A Finance person who only understands Finance and a financial perspective, a Sales person who only understands Sales and the Sales perspective – these individuals will have limited career prospects and very little chance of succeeding in a leadership role. The same holds true for HR people. That this is the case is good news for HR. It means that HR and HR people are too important to be set aside in the corner. It means that HR skills and knowledge need to be brought to bear on the strategic management of the organization.
Organizations consist of people. People are real. You can see them, touch them, and hear them. And people have capabilities. And those people with their capabilities will determine whether the organization thrives or dies.
If HR is to be perceived as an enabler of business strategies, they need to be seen to be making measurable contributions to the bottom line through expense reduction, or revenue generation, talent management and risk mitigation. HR people need to be a lot more creative in the way they do things. The “one size fits all” approach doesn’t work anymore. HR departments of today need to be the talent departments of tomorrow.
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Human Resource Information System (HRIS)
Kavanagh et al defines HRIS as a;
System used to acquire, store, manipulate, analyze, retrieve, and distribute information regarding an organization’s human resources. An HRIS is not simply computer hardware and HR related software. Although an HRIS includes hardware and software it also includes people, forms, policies and procedures and data.
In a more simple term,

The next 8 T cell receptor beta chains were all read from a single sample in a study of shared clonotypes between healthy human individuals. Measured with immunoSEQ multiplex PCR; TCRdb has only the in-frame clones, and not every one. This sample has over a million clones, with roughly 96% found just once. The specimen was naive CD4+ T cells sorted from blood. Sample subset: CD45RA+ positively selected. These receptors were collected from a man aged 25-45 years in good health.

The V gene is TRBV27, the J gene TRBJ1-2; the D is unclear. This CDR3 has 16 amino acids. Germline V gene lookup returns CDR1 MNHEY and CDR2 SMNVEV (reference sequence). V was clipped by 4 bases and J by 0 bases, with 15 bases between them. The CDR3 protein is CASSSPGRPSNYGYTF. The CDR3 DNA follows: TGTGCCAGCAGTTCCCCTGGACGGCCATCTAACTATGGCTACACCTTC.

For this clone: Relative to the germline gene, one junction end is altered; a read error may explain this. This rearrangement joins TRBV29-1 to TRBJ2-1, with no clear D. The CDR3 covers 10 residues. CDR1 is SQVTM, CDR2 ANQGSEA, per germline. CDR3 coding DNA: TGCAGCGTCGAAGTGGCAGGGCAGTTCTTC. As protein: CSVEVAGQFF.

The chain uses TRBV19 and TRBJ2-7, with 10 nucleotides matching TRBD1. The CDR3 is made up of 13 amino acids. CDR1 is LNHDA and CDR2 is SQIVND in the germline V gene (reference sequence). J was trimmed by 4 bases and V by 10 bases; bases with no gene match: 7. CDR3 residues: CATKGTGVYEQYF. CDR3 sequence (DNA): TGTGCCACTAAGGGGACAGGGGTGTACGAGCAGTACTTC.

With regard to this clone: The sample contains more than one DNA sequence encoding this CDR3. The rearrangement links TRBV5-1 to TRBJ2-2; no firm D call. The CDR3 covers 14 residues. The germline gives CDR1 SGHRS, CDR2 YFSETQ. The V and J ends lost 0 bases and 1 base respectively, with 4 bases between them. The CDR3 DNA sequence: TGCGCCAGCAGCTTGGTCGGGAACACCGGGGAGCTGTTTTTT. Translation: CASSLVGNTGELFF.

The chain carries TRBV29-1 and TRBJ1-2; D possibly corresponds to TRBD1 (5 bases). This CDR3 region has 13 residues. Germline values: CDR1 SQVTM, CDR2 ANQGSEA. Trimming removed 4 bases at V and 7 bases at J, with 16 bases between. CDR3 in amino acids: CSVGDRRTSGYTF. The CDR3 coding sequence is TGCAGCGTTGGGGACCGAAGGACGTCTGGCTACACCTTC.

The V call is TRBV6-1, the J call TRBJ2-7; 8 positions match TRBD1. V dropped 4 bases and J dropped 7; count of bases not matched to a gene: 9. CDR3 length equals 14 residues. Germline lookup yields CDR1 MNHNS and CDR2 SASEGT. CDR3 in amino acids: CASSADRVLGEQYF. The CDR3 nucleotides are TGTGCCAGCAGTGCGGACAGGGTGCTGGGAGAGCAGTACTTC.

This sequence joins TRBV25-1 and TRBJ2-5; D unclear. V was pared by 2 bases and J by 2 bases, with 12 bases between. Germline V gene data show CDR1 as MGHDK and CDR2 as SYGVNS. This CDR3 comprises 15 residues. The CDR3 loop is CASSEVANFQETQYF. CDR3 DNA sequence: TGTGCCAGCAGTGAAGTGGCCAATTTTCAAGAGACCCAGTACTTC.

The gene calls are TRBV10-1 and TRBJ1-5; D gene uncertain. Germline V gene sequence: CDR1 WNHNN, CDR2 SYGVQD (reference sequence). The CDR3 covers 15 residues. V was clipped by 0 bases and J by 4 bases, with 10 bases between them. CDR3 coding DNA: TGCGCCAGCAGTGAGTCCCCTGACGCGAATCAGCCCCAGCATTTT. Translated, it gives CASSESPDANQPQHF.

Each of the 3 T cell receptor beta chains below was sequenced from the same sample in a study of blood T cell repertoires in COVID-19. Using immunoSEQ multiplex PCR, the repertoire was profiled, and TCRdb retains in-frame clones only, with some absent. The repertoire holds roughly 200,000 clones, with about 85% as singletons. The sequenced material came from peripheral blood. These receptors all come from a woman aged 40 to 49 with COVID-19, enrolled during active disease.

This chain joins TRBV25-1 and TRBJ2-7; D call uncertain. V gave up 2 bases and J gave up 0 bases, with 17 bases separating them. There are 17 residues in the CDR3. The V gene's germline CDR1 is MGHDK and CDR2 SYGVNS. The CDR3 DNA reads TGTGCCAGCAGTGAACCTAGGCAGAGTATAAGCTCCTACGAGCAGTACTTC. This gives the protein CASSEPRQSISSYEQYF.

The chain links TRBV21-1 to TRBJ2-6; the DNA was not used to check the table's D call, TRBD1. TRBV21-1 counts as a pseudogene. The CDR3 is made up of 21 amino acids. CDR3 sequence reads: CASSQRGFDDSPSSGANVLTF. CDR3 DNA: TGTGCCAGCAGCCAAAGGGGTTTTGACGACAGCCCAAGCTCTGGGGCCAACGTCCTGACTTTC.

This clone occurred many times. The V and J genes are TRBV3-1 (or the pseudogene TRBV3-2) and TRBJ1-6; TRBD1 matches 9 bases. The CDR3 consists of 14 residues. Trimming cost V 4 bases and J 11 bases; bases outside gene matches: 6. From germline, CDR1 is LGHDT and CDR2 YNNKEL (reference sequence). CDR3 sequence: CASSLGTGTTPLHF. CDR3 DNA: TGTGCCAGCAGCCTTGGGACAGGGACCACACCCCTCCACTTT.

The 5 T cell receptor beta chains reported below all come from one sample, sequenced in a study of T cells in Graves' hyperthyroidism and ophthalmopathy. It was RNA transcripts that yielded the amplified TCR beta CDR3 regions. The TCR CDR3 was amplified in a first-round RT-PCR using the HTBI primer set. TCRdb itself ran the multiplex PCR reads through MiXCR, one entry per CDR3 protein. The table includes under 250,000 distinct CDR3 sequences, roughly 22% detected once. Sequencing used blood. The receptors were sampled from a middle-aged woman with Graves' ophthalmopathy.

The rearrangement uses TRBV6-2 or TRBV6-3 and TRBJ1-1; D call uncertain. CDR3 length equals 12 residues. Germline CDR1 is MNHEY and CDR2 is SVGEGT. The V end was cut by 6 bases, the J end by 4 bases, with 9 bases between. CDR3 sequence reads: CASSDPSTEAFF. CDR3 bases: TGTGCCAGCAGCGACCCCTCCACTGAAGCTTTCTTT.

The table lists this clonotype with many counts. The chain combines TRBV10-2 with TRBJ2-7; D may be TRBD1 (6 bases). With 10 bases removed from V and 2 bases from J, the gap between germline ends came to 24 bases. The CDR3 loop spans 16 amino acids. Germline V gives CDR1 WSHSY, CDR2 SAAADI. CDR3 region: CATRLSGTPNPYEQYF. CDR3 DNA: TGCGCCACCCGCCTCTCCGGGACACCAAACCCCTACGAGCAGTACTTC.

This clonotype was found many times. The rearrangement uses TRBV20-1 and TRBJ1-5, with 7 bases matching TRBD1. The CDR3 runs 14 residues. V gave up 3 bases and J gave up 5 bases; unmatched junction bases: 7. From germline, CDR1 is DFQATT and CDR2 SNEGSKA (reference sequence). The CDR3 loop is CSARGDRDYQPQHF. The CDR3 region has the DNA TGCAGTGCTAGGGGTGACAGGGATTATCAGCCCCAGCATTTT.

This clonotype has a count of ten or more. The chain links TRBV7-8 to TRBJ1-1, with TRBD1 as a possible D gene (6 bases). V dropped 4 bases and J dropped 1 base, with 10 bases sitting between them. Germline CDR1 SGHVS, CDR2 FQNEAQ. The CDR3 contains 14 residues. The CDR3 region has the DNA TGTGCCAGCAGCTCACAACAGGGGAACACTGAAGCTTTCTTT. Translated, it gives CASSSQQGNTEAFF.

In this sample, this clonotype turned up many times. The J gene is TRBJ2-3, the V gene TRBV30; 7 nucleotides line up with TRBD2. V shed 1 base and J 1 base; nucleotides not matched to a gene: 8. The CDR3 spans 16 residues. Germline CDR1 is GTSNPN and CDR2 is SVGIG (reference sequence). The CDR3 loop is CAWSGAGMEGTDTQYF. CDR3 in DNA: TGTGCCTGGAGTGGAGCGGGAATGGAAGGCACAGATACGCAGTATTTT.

HRIS is a set of inter related components working together to collect, Process, store and distribute information to support HR decision making, coordination and control in an organization.
HRIS as a Business Function
At the very least, when an HR function is available in an organization, it is responsible for managing employee data, takes care of payroll, time and attendance and the setting of company policies.
The role is largely that of Personnel Administration focused on Compliance both internal & external, and on Management of employee records.
HRIS as a Business Partner
As a Business Partner, the role of HR is to meet the “existing business needs” of the organization so that the organization could grow at a measurable rate. At this stage of evolution, the focus of the HR shifts to competency based Recruitment, Total Compensation, Employee Development, Communication and Organization Design. To facilitate the above functionality, HR uses tools such as Applicant Tracking software for recruitment, Employee Portals for communication, Self Services for employee’s empowerment, learning management Systems for training & development and an Employee Database for capturing employee skills & competency profiles. Organizations even have well defined Job Descriptions with details of qualifications, experience, special skills required for the job and job roles & deliverables for each job position
HRIS as a Strategic Partner
Organizations that view their HR as a strategic business partner believe in full maturity of their HR function. Such organizations are focused on attaining leadership positions rather than a year-on-year growth. Bottom-line and top-line growth is expected to be achieved automatically.
At this level, HR becomes responsible for identifying core competencies necessary for their organization to attain leadership position.
Undoubtedly, in today’s world of management the only constant thing is a change.
In the HR area two things never change: Human capital remains the most strategic asset of the company and HR’s responsibility is to ensure that the organization is the Employer of Choice.